Planets with an atmosphere suitable for humans to breathe.

Earth’s atmosphere is a mixture of gasses kept in balance by the plants and animals that have evolved here. Is it possible for a planet to have a similar atmosphere without having evolved similar flora and fauna?

This is my take on it, happy to be corrected by one of the many experts that hang around here…
Oxygen (O2) is a fairly reactive molecule. A typical fire is simply Oxygen reacting with Carbon. Oxygen also reacts with iron (rust) in certain rocks turning them red. There are many things that oxygen will react with.
The atmosphere of Earth did not have much free Oxygen until life started photosynthesizing and created it as a byproduct.
It seems unlikely that a rocky planet would have much free Oxygen in the atmosphere without some process to free it from anything it reacts with.

I have to say that it seems very unlikely that a rocky planet could develop a breathable atmosphere without some sort of photosynthetic life. As Saffer has mentioned, oxygen is a very reactive gas, so if it were present in a planet’s atmosphere it would react with the crust and disappear over the space of a few million years (or less).

One way that oxygen can be created without photosynthesis is by the effects of bright sunlight on water vapour; water is split into hydrogen and oxygen and the hydrogen is lost into space because it is so light. This process (photodissociation) occurs on Earth, but it is a very minor process compared to photosynthesis. A planet where photodissociation is occuring will soon lose the oxygen into the crustal rocks, unless there are no surface rocks exposed . On a planet with a very deep ocean the oxygen might remain in the air long enough to produce a breathable fraction, so waterworlds just might have enough oxygen to support human life. But then you have to think about the other components of the atmosphere - is there enough nitrogen or too much? Is carbon dioxide present in toxic quantities? Are there other components to the atmosphere that might be toxic - sulphur dioxide, ammonia, chlorine?

There are probably a very wide range of different types of terrestrial planet, and it semms likely that very few of them will hold a breathable atmosphere. Even those planets that do have photosynthetic lifeforms are likely to be very diverse, and few will exactly match the Earth’s atmosphere. Those that do could easily hold biological dangers of various kinds, microbes or allergens, making them uncomfortable or dangerous places to visit.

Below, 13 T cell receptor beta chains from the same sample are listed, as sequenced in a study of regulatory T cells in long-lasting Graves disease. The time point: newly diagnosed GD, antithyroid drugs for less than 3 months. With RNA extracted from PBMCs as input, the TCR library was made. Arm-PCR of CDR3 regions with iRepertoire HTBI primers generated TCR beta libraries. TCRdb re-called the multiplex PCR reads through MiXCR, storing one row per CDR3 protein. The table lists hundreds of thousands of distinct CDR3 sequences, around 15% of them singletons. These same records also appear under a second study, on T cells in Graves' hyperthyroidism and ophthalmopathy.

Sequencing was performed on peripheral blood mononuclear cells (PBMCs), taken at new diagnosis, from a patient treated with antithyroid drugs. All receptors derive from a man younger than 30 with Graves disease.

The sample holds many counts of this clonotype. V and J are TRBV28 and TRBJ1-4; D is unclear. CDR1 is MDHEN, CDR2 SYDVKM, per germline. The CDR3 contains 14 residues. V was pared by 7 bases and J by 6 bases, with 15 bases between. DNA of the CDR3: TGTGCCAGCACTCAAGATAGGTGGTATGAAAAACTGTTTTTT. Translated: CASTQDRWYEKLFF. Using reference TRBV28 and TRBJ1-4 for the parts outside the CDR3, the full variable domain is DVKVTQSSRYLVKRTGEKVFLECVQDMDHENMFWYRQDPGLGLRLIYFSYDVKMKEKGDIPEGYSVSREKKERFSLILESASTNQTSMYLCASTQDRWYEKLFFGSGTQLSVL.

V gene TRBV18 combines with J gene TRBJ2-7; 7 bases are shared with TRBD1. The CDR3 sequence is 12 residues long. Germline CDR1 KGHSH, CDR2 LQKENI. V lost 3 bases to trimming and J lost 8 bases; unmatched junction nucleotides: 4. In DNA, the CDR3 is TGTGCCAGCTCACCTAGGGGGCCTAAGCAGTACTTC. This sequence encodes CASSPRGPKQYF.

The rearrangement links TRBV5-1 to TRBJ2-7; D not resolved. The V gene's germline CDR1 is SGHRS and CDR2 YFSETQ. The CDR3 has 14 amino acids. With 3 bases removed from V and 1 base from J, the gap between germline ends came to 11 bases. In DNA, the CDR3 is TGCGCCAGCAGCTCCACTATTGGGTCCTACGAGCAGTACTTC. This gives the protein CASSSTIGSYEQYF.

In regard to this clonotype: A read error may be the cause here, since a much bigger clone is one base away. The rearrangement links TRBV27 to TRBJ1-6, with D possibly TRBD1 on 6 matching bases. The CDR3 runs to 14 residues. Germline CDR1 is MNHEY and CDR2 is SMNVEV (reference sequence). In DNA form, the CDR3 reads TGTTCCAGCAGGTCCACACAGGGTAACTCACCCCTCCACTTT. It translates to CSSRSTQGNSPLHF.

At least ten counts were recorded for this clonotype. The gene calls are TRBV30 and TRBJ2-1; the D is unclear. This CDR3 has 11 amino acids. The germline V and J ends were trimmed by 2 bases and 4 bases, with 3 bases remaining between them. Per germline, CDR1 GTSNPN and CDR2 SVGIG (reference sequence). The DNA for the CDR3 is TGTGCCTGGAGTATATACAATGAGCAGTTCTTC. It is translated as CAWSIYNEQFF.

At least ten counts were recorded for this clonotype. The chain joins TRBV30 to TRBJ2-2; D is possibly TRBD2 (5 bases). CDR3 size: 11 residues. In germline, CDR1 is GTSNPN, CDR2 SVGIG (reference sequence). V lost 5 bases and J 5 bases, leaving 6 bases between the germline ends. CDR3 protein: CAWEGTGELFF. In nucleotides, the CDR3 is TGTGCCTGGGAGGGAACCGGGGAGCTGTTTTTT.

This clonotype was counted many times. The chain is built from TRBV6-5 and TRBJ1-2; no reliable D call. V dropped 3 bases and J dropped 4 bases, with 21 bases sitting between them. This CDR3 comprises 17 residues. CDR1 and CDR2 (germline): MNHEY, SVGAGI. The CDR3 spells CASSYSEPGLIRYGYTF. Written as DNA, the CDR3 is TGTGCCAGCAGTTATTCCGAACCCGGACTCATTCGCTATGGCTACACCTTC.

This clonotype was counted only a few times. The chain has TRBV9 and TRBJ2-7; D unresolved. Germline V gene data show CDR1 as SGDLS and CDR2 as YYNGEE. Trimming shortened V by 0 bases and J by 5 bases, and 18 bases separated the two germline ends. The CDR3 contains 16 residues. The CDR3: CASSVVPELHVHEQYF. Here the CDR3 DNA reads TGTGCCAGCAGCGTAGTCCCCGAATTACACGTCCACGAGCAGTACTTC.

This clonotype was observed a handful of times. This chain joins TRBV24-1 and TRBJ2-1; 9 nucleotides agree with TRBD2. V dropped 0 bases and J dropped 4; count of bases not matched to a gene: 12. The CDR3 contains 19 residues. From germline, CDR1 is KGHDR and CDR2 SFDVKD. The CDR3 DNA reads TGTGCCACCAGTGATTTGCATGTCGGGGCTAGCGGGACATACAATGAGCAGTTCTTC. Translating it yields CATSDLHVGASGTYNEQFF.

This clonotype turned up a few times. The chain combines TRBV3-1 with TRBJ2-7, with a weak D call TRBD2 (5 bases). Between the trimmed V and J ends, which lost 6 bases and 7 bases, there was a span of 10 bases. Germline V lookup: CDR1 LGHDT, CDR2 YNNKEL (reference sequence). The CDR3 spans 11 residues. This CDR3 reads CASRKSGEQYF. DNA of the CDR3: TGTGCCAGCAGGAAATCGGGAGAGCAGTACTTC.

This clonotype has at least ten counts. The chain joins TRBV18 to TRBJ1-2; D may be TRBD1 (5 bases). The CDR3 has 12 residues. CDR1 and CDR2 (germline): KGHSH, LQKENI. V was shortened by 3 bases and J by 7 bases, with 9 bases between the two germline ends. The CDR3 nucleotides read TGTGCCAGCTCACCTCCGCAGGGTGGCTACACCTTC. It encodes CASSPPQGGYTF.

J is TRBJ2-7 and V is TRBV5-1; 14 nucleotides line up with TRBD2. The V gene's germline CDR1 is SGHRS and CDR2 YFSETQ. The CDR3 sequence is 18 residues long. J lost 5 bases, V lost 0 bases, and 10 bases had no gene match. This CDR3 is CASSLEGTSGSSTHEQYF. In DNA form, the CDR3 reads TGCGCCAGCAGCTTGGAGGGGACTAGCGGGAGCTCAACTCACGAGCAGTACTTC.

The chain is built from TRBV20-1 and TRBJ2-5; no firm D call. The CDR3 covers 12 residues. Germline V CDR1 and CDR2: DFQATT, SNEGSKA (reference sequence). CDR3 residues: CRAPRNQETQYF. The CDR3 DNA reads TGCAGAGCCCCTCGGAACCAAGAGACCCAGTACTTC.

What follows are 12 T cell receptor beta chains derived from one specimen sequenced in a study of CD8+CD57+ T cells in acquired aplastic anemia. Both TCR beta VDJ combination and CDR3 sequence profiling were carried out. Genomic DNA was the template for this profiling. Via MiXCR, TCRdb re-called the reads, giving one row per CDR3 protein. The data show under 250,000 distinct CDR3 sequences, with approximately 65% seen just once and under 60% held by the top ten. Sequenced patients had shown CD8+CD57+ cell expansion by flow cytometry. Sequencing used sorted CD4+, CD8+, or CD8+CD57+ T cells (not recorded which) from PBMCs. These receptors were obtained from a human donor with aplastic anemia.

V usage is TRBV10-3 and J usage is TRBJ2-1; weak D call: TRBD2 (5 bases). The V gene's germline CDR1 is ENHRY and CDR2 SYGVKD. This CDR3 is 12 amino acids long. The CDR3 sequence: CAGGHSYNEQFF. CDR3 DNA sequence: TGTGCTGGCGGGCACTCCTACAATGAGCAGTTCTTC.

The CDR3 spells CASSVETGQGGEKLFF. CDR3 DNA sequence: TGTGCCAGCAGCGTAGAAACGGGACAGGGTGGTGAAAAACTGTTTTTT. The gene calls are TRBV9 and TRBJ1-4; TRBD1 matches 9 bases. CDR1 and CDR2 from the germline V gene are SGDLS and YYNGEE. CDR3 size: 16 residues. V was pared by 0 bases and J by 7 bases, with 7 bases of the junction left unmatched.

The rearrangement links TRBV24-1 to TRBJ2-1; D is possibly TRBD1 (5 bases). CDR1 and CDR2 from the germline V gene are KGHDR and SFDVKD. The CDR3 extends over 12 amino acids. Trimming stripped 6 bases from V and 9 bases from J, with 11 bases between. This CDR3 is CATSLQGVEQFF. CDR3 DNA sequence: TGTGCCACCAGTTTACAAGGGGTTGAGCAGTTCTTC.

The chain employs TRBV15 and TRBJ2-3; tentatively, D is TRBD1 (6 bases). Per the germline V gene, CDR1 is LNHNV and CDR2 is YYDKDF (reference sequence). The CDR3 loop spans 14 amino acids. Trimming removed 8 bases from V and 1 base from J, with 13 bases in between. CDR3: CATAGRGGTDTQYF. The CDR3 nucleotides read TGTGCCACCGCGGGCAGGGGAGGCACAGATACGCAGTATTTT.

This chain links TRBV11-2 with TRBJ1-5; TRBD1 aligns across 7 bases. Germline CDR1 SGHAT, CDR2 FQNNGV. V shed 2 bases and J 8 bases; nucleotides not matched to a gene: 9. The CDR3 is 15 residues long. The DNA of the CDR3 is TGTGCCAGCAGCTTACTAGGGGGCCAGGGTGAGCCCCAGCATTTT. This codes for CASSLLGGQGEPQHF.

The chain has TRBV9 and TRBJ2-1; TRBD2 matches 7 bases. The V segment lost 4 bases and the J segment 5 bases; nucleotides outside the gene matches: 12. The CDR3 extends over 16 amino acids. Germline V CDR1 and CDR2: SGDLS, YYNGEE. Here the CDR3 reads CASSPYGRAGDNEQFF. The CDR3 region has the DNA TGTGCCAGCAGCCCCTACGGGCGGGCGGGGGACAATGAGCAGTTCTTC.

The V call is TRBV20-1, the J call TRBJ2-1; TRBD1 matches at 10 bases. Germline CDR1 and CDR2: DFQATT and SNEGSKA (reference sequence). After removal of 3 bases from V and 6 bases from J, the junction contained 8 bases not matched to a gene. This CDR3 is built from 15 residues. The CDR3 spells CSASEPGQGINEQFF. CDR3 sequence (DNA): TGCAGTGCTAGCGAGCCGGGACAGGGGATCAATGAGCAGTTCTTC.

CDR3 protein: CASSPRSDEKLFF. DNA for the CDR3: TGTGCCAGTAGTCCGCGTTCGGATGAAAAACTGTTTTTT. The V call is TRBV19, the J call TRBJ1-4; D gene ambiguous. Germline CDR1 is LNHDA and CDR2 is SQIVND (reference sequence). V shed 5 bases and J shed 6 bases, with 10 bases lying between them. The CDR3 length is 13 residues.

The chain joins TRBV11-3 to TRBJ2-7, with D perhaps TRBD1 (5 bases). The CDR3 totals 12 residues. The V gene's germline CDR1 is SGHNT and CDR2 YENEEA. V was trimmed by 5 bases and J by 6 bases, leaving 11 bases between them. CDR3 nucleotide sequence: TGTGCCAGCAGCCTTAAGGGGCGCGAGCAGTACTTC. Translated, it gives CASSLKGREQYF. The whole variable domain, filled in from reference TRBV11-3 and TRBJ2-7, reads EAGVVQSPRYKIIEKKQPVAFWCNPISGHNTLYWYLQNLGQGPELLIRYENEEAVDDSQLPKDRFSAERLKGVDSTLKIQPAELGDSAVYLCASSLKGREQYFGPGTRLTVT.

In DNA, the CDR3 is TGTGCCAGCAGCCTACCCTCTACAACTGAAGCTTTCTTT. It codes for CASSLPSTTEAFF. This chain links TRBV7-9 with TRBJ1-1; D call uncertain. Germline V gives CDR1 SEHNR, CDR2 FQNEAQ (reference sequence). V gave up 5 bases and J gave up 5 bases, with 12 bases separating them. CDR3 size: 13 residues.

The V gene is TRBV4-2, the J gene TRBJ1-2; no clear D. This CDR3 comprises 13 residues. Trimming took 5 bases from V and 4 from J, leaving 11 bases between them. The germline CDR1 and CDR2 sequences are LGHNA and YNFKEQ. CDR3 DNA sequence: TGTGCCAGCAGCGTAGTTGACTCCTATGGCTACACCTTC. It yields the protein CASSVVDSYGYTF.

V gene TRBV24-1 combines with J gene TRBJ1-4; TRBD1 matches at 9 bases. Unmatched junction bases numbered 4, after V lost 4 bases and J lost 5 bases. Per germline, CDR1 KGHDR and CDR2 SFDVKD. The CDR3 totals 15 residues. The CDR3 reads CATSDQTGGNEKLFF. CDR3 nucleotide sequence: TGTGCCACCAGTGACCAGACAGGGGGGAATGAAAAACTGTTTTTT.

Note that several of the icy moons of our solar system have oxygen-rich atmosphers created by photodissociation; but you certainly couldn’t breathe there, as these atmospheres are very, very thin, and very very cold.

O[sub]2[/sub] is thought to only occur as a by-product of life. It’s only been recently discovered to exist in some sort of nebula, but the quantities are very very small. That’s not to say some chemical process will be found that creates our levels of O[sub]2[/sub], but then we have to figure out where all the CO[sub]2[/sub] went. Both Mars and Venus have atmospheres almost completely composed of CO[sub]2[/sub].

The Webb Telescope will only be able to read down to 600 nm (orange), It won’t be able to detect the twin 500 nm (green) lines characteristic of O[sub]2[/sub]. Perhaps the next gen telescope will.

The Webb sees in the wavelength range that it does because our studies of the Hubble data (which does cover the full range of visible light) suggest that we’ll get a lot more useful information from that wavelength band. Neither Hubble nor Webb would be suitable for looking for oxygen-atmosphere planets, even if they did have the right wavelength range, because neither one has sufficient resolution to directly pick out planets. For that, you would need a completely different design of telescope, like the (now sadly cancelled) Terrestrial Planet Finder.

Thanks for the responses.

I was thinking about this in light of the increasing number of extrasolar planets that are being identified. Ostensibly, the more earth-like planets there are, the more likely it is that humans will one day colonize the galaxy. We have been conditioned to think of earth-like planets as places where the landing party can spread out across their new homeland and start planting potatoes and pine trees. But even with suitable temperature, gravity, and liquid water, the lack of a breathable atmosphere would create a much less pleasant experience, forcing colonists to live in domes or underground habitats.

Maybe this is the answer to Fermi’s Paradox.